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Monday, August 10, 2009

Someone needs to talk to someone's mama outside

The Washington Post in an editorial titled "An Unhealthy Debate," makes an astute case about what the discussion of health-care has devolved into:

No one, liberal or conservative, Democrat or Republican, should be happy with the current system [of health-care], which spends too much to cover too few. Insurance is increasingly unaffordable. Even those with coverage are at risk of losing it, being denied needed care or being locked into jobs because of preexisting conditions. Rising health-care costs threaten the economy, while entitlement spending consumes a growing proportion of the federal budget.

The moment is ripe for a responsible fix, which is what makes the current eruption of smackdown politics all the more depressing.

The piece decries the fact that deliberate falsification of facts regarding the proposals have been projected into the public discussion. Thr falsehoods are what the alleged protesters keep shouting as they keep proponents of health-care reform from stating their side of the case. However, the Post editorial takes a very cavalier attitude toward the contrived and outright misrepresentations and the hate-libels contained in them. In its recent editorial decision to appease its regressive critics, the Post has shown a shift of late in the way it handles news. It couches its citation of Republican tactics in euphemistic terms:

Republican lawmakers and conservative activists have fanned the flames of uninformed opposition with familiar warnings about government-run health care and socialized medicine and irresponsible new twists, such as the suggestion that the proposals under discussion would strong-arm seniors into euthanasia.
The slogans chanted by opponents of health-care reform may be stupidly false, but there is nothing to profit by continuing the discussion. When people use falsehoods as pretexts for attack and resort to defamation, they are not interested in facts or solutions to problems. They are manufacturing justifications for their attitudes, not responding to factual issues. . The nature of the confrontations and the often unfounded accusations with which people try to justify their disruptive offenses make further discussion of health-care reform pointless. You simply can't reason with people who have chosen to believe in--or at least recite--lies.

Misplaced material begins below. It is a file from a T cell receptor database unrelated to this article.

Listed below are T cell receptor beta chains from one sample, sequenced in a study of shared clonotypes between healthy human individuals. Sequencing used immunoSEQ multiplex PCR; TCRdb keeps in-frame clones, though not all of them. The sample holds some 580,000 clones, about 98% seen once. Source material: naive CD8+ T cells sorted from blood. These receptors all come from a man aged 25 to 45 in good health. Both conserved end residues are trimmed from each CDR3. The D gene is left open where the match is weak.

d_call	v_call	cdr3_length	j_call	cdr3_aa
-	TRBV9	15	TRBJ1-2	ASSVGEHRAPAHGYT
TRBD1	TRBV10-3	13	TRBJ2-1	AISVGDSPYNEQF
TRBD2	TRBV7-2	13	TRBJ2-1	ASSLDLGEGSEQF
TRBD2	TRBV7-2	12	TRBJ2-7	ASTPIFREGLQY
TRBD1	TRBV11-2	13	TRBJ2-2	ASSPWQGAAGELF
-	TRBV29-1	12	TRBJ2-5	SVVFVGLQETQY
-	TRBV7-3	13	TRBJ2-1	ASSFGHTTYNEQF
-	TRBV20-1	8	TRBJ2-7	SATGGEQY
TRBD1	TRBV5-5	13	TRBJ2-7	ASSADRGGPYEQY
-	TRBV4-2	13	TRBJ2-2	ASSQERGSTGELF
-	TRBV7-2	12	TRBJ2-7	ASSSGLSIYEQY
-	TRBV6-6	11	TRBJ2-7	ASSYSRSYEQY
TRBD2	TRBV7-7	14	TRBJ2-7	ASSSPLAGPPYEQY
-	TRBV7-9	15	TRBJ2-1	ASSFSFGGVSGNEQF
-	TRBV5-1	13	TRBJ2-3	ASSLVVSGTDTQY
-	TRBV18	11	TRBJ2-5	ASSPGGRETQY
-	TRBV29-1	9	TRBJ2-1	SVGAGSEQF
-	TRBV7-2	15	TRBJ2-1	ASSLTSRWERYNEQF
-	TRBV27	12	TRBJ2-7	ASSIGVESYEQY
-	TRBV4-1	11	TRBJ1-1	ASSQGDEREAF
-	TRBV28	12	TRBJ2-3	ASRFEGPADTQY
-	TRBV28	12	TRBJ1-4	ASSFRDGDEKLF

Something not openly commented about is that the heated controversy has fanned the talk of investigating George W. Bush and Dick Cheney for war crimes. I have received Internet petitions for members of Congress to launch an investigation and make charges. President Obama has discouraged such an investigation in order to concentrate on his agenda, but many supporters of Obama think that the question of fraud, deception, and violations of the Constitution has to be settled before the nation is ready to deal with its current problems. One petition noted that the deaths of U.S. military in Iraq have reached 4,330 and are increasing daily. It made the case that it is absurd to indulge in fantasies about Obama death squads under a health care plan while our troops are being killed daily in a fraudulent war. The health-care debate may well force hearings on the Bush-Cheney legacy before any other work can be done.

Some of the more militant progressives think it is time to end any attempts at using the legislative process to gain reform. They have raised the issue of boycotts, emphasizing the fact that during a time of recession, well-organized boycotts can have immediate, direct effects that talk cannot produce. The progressives need to tap organization resources the way that health-care opponents have. Whether the advocates of reform can martial coordinated effort is dubious. However, boycott promoters point to how successful they were in the civil rights battles. When doing business becomes a partisan issue, people at least have the satisfaction of knowing that their money and support is not going to people who wish them ill.

People who want health-care reform will have to take direct action if they are to realize any significant improvements in services and cost controls.
But in the meantime, the debate moves toward violent confrontations, and the Washington Post editorial at least specifies some of the falsehoods fueling the anger. . Cory Heidelberger at Madville Times does the fact-checking on five of the absurdities taken up as rallying cries

  • Myth 1: Democrats want to kill your grandmother.
  • Myth 2: The government -- i.e., you -- will have to pay for abortions.
  • Myth 3: Obama will ban all private health insurance.
  • Myth 4: The government can't possibly run a healthcare program.
  • Myth 5: Unlike private insurance, government bureaucrats will ration care.
For those who actually want to address the reform issues, has also supplied an analysis of the falsehoods. It provides detailed factual analysis of claims promoted

  • CPR administers bad facts again
  • Surgery for seniors vs. abortions
  • :False euthanasia claims
  • Canadian straw man
And Factcheck offers this factoid: In 2008, U.S. health care spending is estimated to have been $2.4 trillion. It is projected to nearly double to $4.4 trillion in 2018.

For those who wish to address the real situation regarding health-care reform, the facts are readily accessible. For those who wish to feed their anger and malice, there is an abundance of falsehoods to stoke the fires of hate.

1 comment:

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Aberdeen, South Dakota, United States